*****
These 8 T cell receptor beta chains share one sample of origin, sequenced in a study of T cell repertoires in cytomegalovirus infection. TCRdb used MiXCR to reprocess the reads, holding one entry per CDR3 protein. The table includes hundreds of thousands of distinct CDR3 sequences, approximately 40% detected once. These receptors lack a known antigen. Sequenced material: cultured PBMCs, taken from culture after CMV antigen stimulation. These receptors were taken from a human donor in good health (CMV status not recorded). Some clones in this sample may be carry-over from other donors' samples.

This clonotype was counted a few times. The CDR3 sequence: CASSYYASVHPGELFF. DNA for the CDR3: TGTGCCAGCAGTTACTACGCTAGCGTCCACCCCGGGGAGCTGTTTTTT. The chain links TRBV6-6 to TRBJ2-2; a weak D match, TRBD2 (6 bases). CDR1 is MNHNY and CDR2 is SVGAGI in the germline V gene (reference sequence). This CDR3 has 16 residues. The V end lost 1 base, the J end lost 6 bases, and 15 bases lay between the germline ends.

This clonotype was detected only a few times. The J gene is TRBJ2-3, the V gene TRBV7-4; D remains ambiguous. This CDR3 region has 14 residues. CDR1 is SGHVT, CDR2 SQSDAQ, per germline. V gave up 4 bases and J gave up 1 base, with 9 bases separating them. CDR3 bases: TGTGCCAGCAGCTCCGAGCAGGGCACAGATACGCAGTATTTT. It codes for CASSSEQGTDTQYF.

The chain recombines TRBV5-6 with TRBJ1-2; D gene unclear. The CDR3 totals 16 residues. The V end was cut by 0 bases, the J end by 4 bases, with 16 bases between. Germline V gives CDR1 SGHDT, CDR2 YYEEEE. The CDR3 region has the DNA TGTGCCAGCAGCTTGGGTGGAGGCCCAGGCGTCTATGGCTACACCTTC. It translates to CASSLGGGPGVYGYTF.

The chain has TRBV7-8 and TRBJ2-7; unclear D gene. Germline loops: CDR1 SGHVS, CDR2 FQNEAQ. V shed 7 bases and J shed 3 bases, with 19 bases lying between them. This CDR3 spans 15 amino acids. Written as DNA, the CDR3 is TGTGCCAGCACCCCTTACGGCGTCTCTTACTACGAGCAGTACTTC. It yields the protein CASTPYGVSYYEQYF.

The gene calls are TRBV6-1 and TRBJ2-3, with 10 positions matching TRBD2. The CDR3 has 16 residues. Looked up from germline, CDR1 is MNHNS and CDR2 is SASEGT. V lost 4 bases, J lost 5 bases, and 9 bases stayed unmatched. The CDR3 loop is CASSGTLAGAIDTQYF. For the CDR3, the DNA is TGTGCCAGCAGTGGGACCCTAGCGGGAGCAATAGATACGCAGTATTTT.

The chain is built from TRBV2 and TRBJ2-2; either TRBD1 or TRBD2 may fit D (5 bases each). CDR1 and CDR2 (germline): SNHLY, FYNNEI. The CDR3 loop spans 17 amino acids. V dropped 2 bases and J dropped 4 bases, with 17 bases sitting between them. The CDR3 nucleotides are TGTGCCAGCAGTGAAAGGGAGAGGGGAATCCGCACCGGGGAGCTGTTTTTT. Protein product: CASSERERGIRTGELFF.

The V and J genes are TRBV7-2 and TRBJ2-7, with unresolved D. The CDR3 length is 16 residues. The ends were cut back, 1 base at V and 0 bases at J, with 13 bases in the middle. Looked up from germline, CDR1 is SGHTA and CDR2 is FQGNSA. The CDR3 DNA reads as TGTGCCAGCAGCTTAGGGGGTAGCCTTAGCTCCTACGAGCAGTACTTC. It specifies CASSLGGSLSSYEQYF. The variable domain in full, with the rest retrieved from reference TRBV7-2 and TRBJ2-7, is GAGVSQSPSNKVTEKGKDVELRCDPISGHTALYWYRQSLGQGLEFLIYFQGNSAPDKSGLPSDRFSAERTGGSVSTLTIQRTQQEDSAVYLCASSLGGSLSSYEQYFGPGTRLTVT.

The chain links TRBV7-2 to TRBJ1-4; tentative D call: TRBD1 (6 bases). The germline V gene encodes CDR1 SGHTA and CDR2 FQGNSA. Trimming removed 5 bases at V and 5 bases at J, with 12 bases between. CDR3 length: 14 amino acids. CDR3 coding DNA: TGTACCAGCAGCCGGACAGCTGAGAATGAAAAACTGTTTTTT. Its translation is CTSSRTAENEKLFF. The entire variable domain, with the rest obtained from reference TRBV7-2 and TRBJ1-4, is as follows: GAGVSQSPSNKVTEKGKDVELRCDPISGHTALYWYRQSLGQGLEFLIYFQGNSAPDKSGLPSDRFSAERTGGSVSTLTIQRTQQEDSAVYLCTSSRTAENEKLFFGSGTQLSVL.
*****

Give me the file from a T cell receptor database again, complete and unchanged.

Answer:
These 8 T cell receptor beta chains share one sample of origin, sequenced in a study of T cell repertoires in cytomegalovirus infection. TCRdb used MiXCR to reprocess the reads, holding one entry per CDR3 protein. The table includes hundreds of thousands of distinct CDR3 sequences, approximately 40% detected once. These receptors lack a known antigen. Sequenced material: cultured PBMCs, taken from culture after CMV antigen stimulation. These receptors were taken from a human donor in good health (CMV status not recorded). Some clones in this sample may be carry-over from other donors' samples.

This clonotype was counted a few times. The CDR3 sequence: CASSYYASVHPGELFF. DNA for the CDR3: TGTGCCAGCAGTTACTACGCTAGCGTCCACCCCGGGGAGCTGTTTTTT. The chain links TRBV6-6 to TRBJ2-2; a weak D match, TRBD2 (6 bases). CDR1 is MNHNY and CDR2 is SVGAGI in the germline V gene (reference sequence). This CDR3 has 16 residues. The V end lost 1 base, the J end lost 6 bases, and 15 bases lay between the germline ends.

This clonotype was detected only a few times. The J gene is TRBJ2-3, the V gene TRBV7-4; D remains ambiguous. This CDR3 region has 14 residues. CDR1 is SGHVT, CDR2 SQSDAQ, per germline. V gave up 4 bases and J gave up 1 base, with 9 bases separating them. CDR3 bases: TGTGCCAGCAGCTCCGAGCAGGGCACAGATACGCAGTATTTT. It codes for CASSSEQGTDTQYF.

The chain recombines TRBV5-6 with TRBJ1-2; D gene unclear. The CDR3 totals 16 residues. The V end was cut by 0 bases, the J end by 4 bases, with 16 bases between. Germline V gives CDR1 SGHDT, CDR2 YYEEEE. The CDR3 region has the DNA TGTGCCAGCAGCTTGGGTGGAGGCCCAGGCGTCTATGGCTACACCTTC. It translates to CASSLGGGPGVYGYTF.

The chain has TRBV7-8 and TRBJ2-7; unclear D gene. Germline loops: CDR1 SGHVS, CDR2 FQNEAQ. V shed 7 bases and J shed 3 bases, with 19 bases lying between them. This CDR3 spans 15 amino acids. Written as DNA, the CDR3 is TGTGCCAGCACCCCTTACGGCGTCTCTTACTACGAGCAGTACTTC. It yields the protein CASTPYGVSYYEQYF.

The gene calls are TRBV6-1 and TRBJ2-3, with 10 positions matching TRBD2. The CDR3 has 16 residues. Looked up from germline, CDR1 is MNHNS and CDR2 is SASEGT. V lost 4 bases, J lost 5 bases, and 9 bases stayed unmatched. The CDR3 loop is CASSGTLAGAIDTQYF. For the CDR3, the DNA is TGTGCCAGCAGTGGGACCCTAGCGGGAGCAATAGATACGCAGTATTTT.

The chain is built from TRBV2 and TRBJ2-2; either TRBD1 or TRBD2 may fit D (5 bases each). CDR1 and CDR2 (germline): SNHLY, FYNNEI. The CDR3 loop spans 17 amino acids. V dropped 2 bases and J dropped 4 bases, with 17 bases sitting between them. The CDR3 nucleotides are TGTGCCAGCAGTGAAAGGGAGAGGGGAATCCGCACCGGGGAGCTGTTTTTT. Protein product: CASSERERGIRTGELFF.

The V and J genes are TRBV7-2 and TRBJ2-7, with unresolved D. The CDR3 length is 16 residues. The ends were cut back, 1 base at V and 0 bases at J, with 13 bases in the middle. Looked up from germline, CDR1 is SGHTA and CDR2 is FQGNSA. The CDR3 DNA reads as TGTGCCAGCAGCTTAGGGGGTAGCCTTAGCTCCTACGAGCAGTACTTC. It specifies CASSLGGSLSSYEQYF. The variable domain in full, with the rest retrieved from reference TRBV7-2 and TRBJ2-7, is GAGVSQSPSNKVTEKGKDVELRCDPISGHTALYWYRQSLGQGLEFLIYFQGNSAPDKSGLPSDRFSAERTGGSVSTLTIQRTQQEDSAVYLCASSLGGSLSSYEQYFGPGTRLTVT.

The chain links TRBV7-2 to TRBJ1-4; tentative D call: TRBD1 (6 bases). The germline V gene encodes CDR1 SGHTA and CDR2 FQGNSA. Trimming removed 5 bases at V and 5 bases at J, with 12 bases between. CDR3 length: 14 amino acids. CDR3 coding DNA: TGTACCAGCAGCCGGACAGCTGAGAATGAAAAACTGTTTTTT. Its translation is CTSSRTAENEKLFF. The entire variable domain, with the rest obtained from reference TRBV7-2 and TRBJ1-4, is as follows: GAGVSQSPSNKVTEKGKDVELRCDPISGHTALYWYRQSLGQGLEFLIYFQGNSAPDKSGLPSDRFSAERTGGSVSTLTIQRTQQEDSAVYLCTSSRTAENEKLFFGSGTQLSVL.